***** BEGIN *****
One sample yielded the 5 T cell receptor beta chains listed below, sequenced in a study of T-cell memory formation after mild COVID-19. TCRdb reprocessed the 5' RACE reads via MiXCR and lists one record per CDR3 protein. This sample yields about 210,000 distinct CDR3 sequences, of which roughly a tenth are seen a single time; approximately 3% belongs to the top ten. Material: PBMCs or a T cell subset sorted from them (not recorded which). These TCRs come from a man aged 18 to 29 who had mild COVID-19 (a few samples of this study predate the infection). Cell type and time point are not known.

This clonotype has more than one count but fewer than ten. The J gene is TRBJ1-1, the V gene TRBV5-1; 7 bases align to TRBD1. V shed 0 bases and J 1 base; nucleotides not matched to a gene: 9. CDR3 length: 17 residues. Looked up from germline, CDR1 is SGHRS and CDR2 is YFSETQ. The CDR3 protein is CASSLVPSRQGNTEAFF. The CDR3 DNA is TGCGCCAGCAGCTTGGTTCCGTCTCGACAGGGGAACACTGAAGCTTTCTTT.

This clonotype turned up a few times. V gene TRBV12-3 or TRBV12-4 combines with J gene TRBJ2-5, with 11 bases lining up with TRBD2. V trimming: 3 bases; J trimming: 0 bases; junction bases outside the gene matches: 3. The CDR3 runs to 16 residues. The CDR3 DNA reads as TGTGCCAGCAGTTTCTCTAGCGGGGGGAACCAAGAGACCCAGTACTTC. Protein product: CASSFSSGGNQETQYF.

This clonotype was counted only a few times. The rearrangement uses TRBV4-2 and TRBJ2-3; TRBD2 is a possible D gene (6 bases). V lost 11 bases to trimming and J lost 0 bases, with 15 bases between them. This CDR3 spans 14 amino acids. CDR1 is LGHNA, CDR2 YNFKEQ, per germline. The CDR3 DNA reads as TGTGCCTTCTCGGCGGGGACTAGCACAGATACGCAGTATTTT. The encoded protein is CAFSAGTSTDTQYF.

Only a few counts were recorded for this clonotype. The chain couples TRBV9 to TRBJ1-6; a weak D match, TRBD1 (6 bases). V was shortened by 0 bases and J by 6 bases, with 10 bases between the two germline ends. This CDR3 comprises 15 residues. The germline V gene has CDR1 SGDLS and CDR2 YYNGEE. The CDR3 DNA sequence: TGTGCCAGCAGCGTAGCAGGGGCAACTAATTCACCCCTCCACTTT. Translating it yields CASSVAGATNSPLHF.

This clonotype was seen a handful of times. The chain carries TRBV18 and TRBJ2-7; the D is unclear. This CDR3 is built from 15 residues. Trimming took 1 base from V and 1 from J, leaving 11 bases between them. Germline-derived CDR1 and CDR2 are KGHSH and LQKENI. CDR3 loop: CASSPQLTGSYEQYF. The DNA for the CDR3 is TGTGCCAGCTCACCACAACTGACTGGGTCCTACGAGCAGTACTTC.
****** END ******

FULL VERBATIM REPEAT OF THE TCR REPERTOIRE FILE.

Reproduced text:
One sample yielded the 5 T cell receptor beta chains listed below, sequenced in a study of T-cell memory formation after mild COVID-19. TCRdb reprocessed the 5' RACE reads via MiXCR and lists one record per CDR3 protein. This sample yields about 210,000 distinct CDR3 sequences, of which roughly a tenth are seen a single time; approximately 3% belongs to the top ten. Material: PBMCs or a T cell subset sorted from them (not recorded which). These TCRs come from a man aged 18 to 29 who had mild COVID-19 (a few samples of this study predate the infection). Cell type and time point are not known.

This clonotype has more than one count but fewer than ten. The J gene is TRBJ1-1, the V gene TRBV5-1; 7 bases align to TRBD1. V shed 0 bases and J 1 base; nucleotides not matched to a gene: 9. CDR3 length: 17 residues. Looked up from germline, CDR1 is SGHRS and CDR2 is YFSETQ. The CDR3 protein is CASSLVPSRQGNTEAFF. The CDR3 DNA is TGCGCCAGCAGCTTGGTTCCGTCTCGACAGGGGAACACTGAAGCTTTCTTT.

This clonotype turned up a few times. V gene TRBV12-3 or TRBV12-4 combines with J gene TRBJ2-5, with 11 bases lining up with TRBD2. V trimming: 3 bases; J trimming: 0 bases; junction bases outside the gene matches: 3. The CDR3 runs to 16 residues. The CDR3 DNA reads as TGTGCCAGCAGTTTCTCTAGCGGGGGGAACCAAGAGACCCAGTACTTC. Protein product: CASSFSSGGNQETQYF.

This clonotype was counted only a few times. The rearrangement uses TRBV4-2 and TRBJ2-3; TRBD2 is a possible D gene (6 bases). V lost 11 bases to trimming and J lost 0 bases, with 15 bases between them. This CDR3 spans 14 amino acids. CDR1 is LGHNA, CDR2 YNFKEQ, per germline. The CDR3 DNA reads as TGTGCCTTCTCGGCGGGGACTAGCACAGATACGCAGTATTTT. The encoded protein is CAFSAGTSTDTQYF.

Only a few counts were recorded for this clonotype. The chain couples TRBV9 to TRBJ1-6; a weak D match, TRBD1 (6 bases). V was shortened by 0 bases and J by 6 bases, with 10 bases between the two germline ends. This CDR3 comprises 15 residues. The germline V gene has CDR1 SGDLS and CDR2 YYNGEE. The CDR3 DNA sequence: TGTGCCAGCAGCGTAGCAGGGGCAACTAATTCACCCCTCCACTTT. Translating it yields CASSVAGATNSPLHF.

This clonotype was seen a handful of times. The chain carries TRBV18 and TRBJ2-7; the D is unclear. This CDR3 is built from 15 residues. Trimming took 1 base from V and 1 from J, leaving 11 bases between them. Germline-derived CDR1 and CDR2 are KGHSH and LQKENI. CDR3 loop: CASSPQLTGSYEQYF. The DNA for the CDR3 is TGTGCCAGCTCACCACAACTGACTGGGTCCTACGAGCAGTACTTC.